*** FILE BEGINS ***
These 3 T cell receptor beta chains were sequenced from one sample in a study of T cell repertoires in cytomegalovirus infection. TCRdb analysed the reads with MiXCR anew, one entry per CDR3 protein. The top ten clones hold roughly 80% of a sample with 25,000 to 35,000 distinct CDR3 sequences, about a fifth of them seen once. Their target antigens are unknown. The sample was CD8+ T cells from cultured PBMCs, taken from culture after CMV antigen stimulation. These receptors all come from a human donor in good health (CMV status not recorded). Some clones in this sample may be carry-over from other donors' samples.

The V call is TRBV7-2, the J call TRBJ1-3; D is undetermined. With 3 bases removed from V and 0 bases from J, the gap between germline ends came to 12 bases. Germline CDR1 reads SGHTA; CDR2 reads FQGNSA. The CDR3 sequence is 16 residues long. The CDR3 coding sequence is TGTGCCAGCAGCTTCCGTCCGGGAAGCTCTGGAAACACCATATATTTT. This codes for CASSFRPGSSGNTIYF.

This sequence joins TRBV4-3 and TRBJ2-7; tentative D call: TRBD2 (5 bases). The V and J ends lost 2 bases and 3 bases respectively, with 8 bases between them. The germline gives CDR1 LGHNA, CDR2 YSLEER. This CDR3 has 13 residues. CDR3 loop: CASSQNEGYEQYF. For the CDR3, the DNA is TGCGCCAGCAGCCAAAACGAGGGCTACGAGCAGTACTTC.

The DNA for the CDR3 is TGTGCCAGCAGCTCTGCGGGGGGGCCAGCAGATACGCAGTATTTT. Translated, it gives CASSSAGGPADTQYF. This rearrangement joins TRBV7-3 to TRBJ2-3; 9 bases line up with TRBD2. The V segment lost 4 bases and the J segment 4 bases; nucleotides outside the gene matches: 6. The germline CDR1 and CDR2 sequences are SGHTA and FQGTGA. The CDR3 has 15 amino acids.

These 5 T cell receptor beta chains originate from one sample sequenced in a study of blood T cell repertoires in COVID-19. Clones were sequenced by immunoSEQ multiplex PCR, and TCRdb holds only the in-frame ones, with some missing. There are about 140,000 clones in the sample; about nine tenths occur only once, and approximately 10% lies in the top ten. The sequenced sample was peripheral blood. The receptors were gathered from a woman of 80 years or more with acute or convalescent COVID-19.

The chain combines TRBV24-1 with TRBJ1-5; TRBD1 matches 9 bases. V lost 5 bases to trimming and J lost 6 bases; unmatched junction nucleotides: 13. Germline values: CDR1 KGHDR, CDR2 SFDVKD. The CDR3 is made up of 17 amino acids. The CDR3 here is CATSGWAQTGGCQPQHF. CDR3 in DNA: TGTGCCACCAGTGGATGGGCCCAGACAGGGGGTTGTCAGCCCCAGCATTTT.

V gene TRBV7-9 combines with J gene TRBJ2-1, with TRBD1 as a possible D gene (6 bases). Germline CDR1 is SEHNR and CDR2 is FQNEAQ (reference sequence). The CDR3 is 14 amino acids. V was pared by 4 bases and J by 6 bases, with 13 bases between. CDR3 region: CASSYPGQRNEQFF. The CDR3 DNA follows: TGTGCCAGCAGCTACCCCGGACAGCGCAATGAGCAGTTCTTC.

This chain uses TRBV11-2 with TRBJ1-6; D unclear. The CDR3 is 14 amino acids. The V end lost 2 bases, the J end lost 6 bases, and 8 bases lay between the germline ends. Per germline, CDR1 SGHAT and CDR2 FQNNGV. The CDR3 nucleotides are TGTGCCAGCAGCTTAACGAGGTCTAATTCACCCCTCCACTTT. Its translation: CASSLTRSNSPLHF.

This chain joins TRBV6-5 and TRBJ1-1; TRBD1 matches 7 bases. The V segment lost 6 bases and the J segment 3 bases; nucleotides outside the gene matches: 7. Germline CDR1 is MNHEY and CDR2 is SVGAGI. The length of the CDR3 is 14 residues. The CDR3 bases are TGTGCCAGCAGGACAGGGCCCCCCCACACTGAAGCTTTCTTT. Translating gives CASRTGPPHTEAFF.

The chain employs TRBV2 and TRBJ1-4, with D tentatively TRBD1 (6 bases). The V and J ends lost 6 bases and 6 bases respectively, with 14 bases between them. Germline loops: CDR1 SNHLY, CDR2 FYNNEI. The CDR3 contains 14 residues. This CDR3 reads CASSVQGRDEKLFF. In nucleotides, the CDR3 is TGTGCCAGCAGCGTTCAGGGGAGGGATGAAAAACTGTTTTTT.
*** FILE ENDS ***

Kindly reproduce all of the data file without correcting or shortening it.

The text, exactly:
These 3 T cell receptor beta chains were sequenced from one sample in a study of T cell repertoires in cytomegalovirus infection. TCRdb analysed the reads with MiXCR anew, one entry per CDR3 protein. The top ten clones hold roughly 80% of a sample with 25,000 to 35,000 distinct CDR3 sequences, about a fifth of them seen once. Their target antigens are unknown. The sample was CD8+ T cells from cultured PBMCs, taken from culture after CMV antigen stimulation. These receptors all come from a human donor in good health (CMV status not recorded). Some clones in this sample may be carry-over from other donors' samples.

The V call is TRBV7-2, the J call TRBJ1-3; D is undetermined. With 3 bases removed from V and 0 bases from J, the gap between germline ends came to 12 bases. Germline CDR1 reads SGHTA; CDR2 reads FQGNSA. The CDR3 sequence is 16 residues long. The CDR3 coding sequence is TGTGCCAGCAGCTTCCGTCCGGGAAGCTCTGGAAACACCATATATTTT. This codes for CASSFRPGSSGNTIYF.

This sequence joins TRBV4-3 and TRBJ2-7; tentative D call: TRBD2 (5 bases). The V and J ends lost 2 bases and 3 bases respectively, with 8 bases between them. The germline gives CDR1 LGHNA, CDR2 YSLEER. This CDR3 has 13 residues. CDR3 loop: CASSQNEGYEQYF. For the CDR3, the DNA is TGCGCCAGCAGCCAAAACGAGGGCTACGAGCAGTACTTC.

The DNA for the CDR3 is TGTGCCAGCAGCTCTGCGGGGGGGCCAGCAGATACGCAGTATTTT. Translated, it gives CASSSAGGPADTQYF. This rearrangement joins TRBV7-3 to TRBJ2-3; 9 bases line up with TRBD2. The V segment lost 4 bases and the J segment 4 bases; nucleotides outside the gene matches: 6. The germline CDR1 and CDR2 sequences are SGHTA and FQGTGA. The CDR3 has 15 amino acids.

These 5 T cell receptor beta chains originate from one sample sequenced in a study of blood T cell repertoires in COVID-19. Clones were sequenced by immunoSEQ multiplex PCR, and TCRdb holds only the in-frame ones, with some missing. There are about 140,000 clones in the sample; about nine tenths occur only once, and approximately 10% lies in the top ten. The sequenced sample was peripheral blood. The receptors were gathered from a woman of 80 years or more with acute or convalescent COVID-19.

The chain combines TRBV24-1 with TRBJ1-5; TRBD1 matches 9 bases. V lost 5 bases to trimming and J lost 6 bases; unmatched junction nucleotides: 13. Germline values: CDR1 KGHDR, CDR2 SFDVKD. The CDR3 is made up of 17 amino acids. The CDR3 here is CATSGWAQTGGCQPQHF. CDR3 in DNA: TGTGCCACCAGTGGATGGGCCCAGACAGGGGGTTGTCAGCCCCAGCATTTT.

V gene TRBV7-9 combines with J gene TRBJ2-1, with TRBD1 as a possible D gene (6 bases). Germline CDR1 is SEHNR and CDR2 is FQNEAQ (reference sequence). The CDR3 is 14 amino acids. V was pared by 4 bases and J by 6 bases, with 13 bases between. CDR3 region: CASSYPGQRNEQFF. The CDR3 DNA follows: TGTGCCAGCAGCTACCCCGGACAGCGCAATGAGCAGTTCTTC.

This chain uses TRBV11-2 with TRBJ1-6; D unclear. The CDR3 is 14 amino acids. The V end lost 2 bases, the J end lost 6 bases, and 8 bases lay between the germline ends. Per germline, CDR1 SGHAT and CDR2 FQNNGV. The CDR3 nucleotides are TGTGCCAGCAGCTTAACGAGGTCTAATTCACCCCTCCACTTT. Its translation: CASSLTRSNSPLHF.

This chain joins TRBV6-5 and TRBJ1-1; TRBD1 matches 7 bases. The V segment lost 6 bases and the J segment 3 bases; nucleotides outside the gene matches: 7. Germline CDR1 is MNHEY and CDR2 is SVGAGI. The length of the CDR3 is 14 residues. The CDR3 bases are TGTGCCAGCAGGACAGGGCCCCCCCACACTGAAGCTTTCTTT. Translating gives CASRTGPPHTEAFF.

The chain employs TRBV2 and TRBJ1-4, with D tentatively TRBD1 (6 bases). The V and J ends lost 6 bases and 6 bases respectively, with 14 bases between them. Germline loops: CDR1 SNHLY, CDR2 FYNNEI. The CDR3 contains 14 residues. This CDR3 reads CASSVQGRDEKLFF. In nucleotides, the CDR3 is TGTGCCAGCAGCGTTCAGGGGAGGGATGAAAAACTGTTTTTT.